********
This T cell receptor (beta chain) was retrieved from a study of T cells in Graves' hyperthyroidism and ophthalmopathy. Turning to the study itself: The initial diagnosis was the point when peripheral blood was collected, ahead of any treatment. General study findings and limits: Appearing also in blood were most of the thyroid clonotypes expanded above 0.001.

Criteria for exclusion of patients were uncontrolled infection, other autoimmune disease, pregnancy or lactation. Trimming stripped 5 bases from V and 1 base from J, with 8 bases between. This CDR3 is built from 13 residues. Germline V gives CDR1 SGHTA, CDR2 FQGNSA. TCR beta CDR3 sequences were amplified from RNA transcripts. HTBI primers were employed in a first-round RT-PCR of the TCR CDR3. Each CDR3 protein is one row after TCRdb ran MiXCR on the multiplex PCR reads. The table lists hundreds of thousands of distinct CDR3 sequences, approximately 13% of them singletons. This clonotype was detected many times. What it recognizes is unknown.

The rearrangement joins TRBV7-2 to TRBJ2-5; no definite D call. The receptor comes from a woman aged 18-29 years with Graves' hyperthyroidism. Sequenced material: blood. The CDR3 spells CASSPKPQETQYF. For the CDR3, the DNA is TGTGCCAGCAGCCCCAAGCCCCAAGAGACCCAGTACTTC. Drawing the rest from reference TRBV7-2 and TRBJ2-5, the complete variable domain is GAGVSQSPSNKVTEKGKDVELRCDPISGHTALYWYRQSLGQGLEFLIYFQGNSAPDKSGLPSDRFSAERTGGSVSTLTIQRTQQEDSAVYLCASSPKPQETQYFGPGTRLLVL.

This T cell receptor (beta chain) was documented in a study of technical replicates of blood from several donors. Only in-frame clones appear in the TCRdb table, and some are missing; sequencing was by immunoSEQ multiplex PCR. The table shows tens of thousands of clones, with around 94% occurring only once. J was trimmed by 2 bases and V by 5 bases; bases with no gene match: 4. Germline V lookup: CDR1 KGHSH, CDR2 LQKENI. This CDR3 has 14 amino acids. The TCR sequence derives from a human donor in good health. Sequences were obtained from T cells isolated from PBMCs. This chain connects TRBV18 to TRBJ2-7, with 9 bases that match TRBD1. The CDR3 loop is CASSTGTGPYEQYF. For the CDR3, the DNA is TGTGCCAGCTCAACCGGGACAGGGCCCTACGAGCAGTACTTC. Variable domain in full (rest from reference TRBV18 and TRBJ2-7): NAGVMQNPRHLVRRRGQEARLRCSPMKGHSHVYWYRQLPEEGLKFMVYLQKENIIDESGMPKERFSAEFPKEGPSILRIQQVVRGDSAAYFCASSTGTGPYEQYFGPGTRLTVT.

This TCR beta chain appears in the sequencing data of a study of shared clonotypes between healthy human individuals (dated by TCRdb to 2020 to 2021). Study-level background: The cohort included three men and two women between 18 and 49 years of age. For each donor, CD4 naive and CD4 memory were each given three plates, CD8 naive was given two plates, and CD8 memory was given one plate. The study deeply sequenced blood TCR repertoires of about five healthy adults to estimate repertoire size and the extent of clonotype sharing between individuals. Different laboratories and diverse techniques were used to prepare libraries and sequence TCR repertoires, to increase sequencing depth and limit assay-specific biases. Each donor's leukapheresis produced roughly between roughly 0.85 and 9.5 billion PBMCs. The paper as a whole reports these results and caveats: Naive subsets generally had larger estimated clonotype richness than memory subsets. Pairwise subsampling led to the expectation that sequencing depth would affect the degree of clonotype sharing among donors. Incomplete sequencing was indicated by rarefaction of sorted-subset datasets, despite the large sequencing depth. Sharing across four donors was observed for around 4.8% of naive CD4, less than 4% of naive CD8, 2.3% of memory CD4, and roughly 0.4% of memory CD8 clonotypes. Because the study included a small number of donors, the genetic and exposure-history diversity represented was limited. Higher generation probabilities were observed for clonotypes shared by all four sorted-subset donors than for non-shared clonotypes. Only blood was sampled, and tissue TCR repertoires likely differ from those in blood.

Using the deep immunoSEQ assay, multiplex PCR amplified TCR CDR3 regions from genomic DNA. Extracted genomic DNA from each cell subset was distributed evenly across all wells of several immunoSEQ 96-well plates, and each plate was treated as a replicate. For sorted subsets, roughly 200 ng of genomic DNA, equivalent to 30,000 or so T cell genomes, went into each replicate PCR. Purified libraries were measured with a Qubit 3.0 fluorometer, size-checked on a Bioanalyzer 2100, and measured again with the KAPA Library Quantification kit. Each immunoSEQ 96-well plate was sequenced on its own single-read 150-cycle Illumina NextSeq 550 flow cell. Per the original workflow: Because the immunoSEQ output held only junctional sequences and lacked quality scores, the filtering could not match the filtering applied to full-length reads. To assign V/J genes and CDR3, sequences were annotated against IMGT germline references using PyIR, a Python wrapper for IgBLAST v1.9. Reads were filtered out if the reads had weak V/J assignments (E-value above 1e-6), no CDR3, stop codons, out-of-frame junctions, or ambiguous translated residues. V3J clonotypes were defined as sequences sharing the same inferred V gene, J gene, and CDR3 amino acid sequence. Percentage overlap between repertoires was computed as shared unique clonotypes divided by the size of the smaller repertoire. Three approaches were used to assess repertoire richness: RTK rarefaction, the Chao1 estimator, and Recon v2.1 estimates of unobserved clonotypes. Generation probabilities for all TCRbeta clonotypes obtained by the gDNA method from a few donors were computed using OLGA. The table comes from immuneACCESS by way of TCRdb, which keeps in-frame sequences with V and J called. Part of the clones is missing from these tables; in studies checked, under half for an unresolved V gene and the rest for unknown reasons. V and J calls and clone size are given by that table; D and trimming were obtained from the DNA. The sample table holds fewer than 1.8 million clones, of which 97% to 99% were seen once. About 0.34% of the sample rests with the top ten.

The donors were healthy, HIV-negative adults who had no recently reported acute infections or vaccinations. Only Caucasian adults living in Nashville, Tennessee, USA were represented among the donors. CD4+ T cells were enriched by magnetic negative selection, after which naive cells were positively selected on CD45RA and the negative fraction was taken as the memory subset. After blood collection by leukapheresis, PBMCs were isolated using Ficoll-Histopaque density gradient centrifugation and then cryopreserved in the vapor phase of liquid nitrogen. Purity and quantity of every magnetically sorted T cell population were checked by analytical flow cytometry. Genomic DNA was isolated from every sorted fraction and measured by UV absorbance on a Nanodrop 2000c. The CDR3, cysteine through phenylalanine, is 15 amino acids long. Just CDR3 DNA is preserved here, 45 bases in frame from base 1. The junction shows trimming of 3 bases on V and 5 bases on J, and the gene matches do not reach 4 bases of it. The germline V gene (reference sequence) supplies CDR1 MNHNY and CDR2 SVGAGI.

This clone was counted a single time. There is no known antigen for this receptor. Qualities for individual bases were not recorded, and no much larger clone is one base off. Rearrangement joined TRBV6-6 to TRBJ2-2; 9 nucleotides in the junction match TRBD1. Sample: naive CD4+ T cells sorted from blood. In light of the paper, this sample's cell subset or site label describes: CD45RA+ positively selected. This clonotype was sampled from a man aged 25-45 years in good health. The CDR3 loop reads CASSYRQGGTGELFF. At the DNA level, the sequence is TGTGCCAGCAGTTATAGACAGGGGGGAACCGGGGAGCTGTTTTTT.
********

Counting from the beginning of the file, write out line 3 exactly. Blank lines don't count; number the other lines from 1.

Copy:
The rearrangement joins TRBV7-2 to TRBJ2-5; no definite D call. The receptor comes from a woman aged 18-29 years with Graves' hyperthyroidism. Sequenced material: blood. The CDR3 spells CASSPKPQETQYF. For the CDR3, the DNA is TGTGCCAGCAGCCCCAAGCCCCAAGAGACCCAGTACTTC. Drawing the rest from reference TRBV7-2 and TRBJ2-5, the complete variable domain is GAGVSQSPSNKVTEKGKDVELRCDPISGHTALYWYRQSLGQGLEFLIYFQGNSAPDKSGLPSDRFSAERTGGSVSTLTIQRTQQEDSAVYLCASSPKPQETQYFGPGTRLLVL.